During a four-week period, nine current or recent primary Epstein-Barr virus (EBV) infections were identified among 29 staff members of an obstetrics and gynecology outpatient clinic of an air force base hospital by EBV-specific serologic tests; i.e., early detection of IgM antibodies to EB viral capsid antigen (VCA), high titers of IgG antibodies to VCA, presence of antibodies to the D (diffuse) component of the EBV-induced early antigen (EA) complex and initial absence and later development of antibodies to the EBV-associated nuclear antigen (EBNA). Five of these individuals showed classical signs and symptoms of infectious mononucleosis (IM) so that the ratio between overt and silent infections was 1.25:1. All but one of these nine individuals gave positive monospot reactions. Three additional staff members were reported to be monospot-positive, of whom two, with prior histories of IM, had IM-like illnesses during the study period but the results of EBV-specific serologic tests were indicative of infections in the past. The EBV infections were limited to the nurses, corpsmen and administrative personnel, of whom none remained susceptible (antibody negative). The virus did not spread to the medical staff although two of the residents had no antibodies to EBV. The data indicate that under some circumstances IM may be more contagious than usually observed.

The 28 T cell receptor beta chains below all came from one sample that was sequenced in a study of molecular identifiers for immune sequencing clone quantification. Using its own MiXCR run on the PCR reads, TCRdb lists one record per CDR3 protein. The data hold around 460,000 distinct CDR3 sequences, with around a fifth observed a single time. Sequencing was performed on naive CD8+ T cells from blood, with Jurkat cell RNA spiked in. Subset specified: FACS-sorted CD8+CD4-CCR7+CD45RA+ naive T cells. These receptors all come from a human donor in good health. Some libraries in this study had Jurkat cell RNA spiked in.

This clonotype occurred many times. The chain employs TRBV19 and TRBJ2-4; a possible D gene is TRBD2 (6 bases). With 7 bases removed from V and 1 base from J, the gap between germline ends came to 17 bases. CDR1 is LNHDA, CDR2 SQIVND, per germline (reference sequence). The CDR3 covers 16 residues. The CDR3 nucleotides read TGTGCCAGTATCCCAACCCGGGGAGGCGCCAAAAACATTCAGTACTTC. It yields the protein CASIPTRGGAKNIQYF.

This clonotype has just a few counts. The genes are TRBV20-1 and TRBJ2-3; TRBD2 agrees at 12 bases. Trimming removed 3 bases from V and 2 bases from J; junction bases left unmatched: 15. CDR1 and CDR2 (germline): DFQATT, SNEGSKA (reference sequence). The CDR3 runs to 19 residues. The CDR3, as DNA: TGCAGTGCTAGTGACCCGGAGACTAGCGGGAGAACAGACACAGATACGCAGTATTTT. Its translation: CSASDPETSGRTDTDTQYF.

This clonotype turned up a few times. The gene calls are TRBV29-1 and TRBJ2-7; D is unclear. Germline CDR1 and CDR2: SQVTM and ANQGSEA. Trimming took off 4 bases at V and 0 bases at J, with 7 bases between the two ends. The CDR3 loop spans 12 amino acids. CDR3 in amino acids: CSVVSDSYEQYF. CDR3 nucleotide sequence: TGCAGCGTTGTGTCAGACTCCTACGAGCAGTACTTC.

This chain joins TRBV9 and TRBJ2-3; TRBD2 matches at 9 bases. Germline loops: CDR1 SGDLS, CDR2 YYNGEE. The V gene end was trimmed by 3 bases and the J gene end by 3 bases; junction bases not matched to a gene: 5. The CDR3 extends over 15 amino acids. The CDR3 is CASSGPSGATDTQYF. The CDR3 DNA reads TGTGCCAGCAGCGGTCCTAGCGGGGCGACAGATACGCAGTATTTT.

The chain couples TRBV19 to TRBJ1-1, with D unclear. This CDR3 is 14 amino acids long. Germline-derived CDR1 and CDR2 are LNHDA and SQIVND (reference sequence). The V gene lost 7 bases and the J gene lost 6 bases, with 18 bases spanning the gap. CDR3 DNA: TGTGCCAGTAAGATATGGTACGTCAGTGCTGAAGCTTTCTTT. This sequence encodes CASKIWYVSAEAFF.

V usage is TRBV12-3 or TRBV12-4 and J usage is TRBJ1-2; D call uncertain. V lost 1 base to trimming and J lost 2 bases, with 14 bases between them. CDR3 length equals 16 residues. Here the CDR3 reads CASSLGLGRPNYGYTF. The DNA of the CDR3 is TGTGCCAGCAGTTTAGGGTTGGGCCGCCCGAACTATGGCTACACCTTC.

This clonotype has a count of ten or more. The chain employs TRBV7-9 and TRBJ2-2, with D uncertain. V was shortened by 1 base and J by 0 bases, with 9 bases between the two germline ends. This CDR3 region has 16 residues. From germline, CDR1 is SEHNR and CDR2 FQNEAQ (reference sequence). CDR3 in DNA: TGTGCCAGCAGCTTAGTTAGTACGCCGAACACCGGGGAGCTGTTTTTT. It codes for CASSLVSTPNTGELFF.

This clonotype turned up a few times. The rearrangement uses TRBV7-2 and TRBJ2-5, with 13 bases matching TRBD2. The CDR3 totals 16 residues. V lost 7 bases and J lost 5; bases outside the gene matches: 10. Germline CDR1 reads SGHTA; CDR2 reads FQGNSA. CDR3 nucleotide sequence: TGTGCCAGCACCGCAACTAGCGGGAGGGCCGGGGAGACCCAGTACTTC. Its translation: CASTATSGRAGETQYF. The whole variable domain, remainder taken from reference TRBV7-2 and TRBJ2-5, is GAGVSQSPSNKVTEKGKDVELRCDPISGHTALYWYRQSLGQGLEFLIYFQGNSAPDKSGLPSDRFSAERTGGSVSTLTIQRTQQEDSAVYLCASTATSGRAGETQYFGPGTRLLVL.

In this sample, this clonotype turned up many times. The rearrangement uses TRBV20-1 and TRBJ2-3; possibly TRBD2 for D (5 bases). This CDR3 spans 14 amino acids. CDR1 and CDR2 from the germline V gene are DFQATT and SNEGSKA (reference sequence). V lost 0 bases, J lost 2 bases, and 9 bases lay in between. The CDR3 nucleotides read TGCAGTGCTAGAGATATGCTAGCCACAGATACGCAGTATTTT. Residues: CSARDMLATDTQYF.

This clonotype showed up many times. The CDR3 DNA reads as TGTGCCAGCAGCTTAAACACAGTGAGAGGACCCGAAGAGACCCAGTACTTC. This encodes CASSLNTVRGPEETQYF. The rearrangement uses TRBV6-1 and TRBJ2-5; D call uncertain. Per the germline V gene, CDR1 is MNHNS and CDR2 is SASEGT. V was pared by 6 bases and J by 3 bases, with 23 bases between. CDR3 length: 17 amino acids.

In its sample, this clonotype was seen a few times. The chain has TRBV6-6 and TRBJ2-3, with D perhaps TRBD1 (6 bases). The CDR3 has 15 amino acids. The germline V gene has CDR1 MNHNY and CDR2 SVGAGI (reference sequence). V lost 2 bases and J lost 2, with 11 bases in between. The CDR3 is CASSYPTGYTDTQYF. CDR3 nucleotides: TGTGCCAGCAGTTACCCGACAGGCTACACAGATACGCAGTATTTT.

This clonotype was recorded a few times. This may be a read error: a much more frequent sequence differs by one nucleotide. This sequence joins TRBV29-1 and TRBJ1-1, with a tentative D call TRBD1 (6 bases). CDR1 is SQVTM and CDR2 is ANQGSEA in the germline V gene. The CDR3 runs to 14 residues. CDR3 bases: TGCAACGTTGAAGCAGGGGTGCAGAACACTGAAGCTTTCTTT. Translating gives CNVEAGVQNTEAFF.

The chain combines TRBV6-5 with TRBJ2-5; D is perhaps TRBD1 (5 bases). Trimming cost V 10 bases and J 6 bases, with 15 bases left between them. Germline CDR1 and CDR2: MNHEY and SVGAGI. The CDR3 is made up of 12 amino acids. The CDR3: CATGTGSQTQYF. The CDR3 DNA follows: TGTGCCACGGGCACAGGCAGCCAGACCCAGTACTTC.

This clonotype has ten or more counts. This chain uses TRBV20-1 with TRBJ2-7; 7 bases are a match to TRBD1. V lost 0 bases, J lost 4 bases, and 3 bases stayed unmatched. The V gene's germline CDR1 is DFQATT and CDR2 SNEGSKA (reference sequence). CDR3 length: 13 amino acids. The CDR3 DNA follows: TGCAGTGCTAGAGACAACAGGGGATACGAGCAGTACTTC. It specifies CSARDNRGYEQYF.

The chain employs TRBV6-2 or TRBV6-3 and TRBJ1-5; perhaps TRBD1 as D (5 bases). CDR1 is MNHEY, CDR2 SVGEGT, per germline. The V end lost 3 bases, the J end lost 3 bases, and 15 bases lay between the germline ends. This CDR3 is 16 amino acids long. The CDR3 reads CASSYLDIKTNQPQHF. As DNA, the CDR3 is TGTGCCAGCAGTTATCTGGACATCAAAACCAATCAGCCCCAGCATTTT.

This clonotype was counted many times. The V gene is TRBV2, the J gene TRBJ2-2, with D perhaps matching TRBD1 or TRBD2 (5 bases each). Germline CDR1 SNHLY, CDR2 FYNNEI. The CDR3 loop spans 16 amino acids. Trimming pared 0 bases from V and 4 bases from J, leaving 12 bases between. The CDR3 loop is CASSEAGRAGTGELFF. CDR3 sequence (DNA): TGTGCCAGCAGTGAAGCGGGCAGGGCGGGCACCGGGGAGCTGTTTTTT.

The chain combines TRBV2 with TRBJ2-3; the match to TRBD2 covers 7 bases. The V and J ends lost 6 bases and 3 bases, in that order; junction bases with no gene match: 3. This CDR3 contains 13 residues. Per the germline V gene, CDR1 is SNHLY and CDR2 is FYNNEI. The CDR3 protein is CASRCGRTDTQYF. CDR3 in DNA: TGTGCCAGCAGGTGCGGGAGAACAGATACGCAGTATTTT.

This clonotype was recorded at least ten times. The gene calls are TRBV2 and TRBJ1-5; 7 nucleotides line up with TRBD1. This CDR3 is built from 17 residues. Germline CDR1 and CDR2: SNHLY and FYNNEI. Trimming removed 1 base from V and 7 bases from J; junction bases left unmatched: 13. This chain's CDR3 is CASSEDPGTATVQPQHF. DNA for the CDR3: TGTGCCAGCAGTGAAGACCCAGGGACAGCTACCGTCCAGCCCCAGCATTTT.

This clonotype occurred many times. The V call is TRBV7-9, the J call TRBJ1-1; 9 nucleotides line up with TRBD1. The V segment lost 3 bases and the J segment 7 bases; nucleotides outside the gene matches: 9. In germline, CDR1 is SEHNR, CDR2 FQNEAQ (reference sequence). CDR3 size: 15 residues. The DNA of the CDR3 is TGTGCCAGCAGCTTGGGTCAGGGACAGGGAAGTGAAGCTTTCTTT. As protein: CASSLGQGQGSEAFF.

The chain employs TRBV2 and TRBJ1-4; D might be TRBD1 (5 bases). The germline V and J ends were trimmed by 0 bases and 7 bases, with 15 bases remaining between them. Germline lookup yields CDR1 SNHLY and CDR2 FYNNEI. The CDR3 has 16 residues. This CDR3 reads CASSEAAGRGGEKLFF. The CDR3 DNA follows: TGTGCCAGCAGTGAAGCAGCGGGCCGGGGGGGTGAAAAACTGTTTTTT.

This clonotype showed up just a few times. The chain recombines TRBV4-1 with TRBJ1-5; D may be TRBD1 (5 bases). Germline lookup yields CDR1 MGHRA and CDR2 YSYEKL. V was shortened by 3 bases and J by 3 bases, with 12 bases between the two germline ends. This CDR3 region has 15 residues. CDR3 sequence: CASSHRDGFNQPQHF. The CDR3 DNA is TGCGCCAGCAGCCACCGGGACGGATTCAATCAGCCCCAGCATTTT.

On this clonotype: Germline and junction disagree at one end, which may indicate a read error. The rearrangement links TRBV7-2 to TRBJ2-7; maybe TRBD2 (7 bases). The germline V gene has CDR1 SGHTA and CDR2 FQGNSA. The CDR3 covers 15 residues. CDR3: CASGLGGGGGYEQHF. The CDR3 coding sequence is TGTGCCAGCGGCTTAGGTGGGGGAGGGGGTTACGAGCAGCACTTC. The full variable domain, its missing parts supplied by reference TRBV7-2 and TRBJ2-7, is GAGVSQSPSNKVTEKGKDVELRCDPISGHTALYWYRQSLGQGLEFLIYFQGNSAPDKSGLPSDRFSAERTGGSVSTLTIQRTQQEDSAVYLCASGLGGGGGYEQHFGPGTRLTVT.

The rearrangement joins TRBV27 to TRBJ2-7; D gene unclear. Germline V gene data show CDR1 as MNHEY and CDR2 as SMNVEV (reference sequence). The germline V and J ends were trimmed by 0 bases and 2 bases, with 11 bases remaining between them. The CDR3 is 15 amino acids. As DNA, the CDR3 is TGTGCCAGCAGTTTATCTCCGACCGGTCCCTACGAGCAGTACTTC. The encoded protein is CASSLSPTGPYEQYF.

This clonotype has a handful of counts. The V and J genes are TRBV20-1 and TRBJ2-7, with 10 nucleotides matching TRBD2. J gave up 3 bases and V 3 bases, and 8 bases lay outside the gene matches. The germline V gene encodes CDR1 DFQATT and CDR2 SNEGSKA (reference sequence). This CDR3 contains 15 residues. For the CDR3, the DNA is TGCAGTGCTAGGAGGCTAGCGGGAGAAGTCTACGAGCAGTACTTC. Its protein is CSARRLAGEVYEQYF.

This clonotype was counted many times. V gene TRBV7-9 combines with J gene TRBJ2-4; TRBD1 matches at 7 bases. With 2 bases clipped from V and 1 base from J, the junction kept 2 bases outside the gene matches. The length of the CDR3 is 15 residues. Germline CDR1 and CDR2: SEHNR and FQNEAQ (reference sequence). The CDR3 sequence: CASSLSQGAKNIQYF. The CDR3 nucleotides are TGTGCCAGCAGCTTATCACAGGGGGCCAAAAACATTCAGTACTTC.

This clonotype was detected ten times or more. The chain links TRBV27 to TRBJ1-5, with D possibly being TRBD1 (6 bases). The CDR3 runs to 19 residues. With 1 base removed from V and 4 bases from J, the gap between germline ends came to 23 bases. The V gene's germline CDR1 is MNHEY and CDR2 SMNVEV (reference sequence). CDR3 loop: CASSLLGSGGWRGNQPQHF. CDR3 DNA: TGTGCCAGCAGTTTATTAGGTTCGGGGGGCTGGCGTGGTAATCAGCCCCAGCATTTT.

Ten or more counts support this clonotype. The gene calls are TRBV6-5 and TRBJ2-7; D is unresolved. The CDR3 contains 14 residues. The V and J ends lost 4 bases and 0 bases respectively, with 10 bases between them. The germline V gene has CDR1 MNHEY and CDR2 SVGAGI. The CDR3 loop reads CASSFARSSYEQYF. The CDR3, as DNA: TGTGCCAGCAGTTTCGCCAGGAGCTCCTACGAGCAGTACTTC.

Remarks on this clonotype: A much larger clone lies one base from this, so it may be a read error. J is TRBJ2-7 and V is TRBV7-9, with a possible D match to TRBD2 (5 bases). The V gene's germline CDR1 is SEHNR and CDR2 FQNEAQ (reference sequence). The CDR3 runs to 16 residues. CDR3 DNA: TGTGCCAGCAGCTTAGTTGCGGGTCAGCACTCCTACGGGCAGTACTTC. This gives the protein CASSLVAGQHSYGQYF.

|Original language||English (US)|
|Number of pages||5|
|Journal||American Journal of Epidemiology|
|State||Published - Nov 1976|
- Epstein-Barr virus
- Infectious mononucleosis
ASJC Scopus subject areas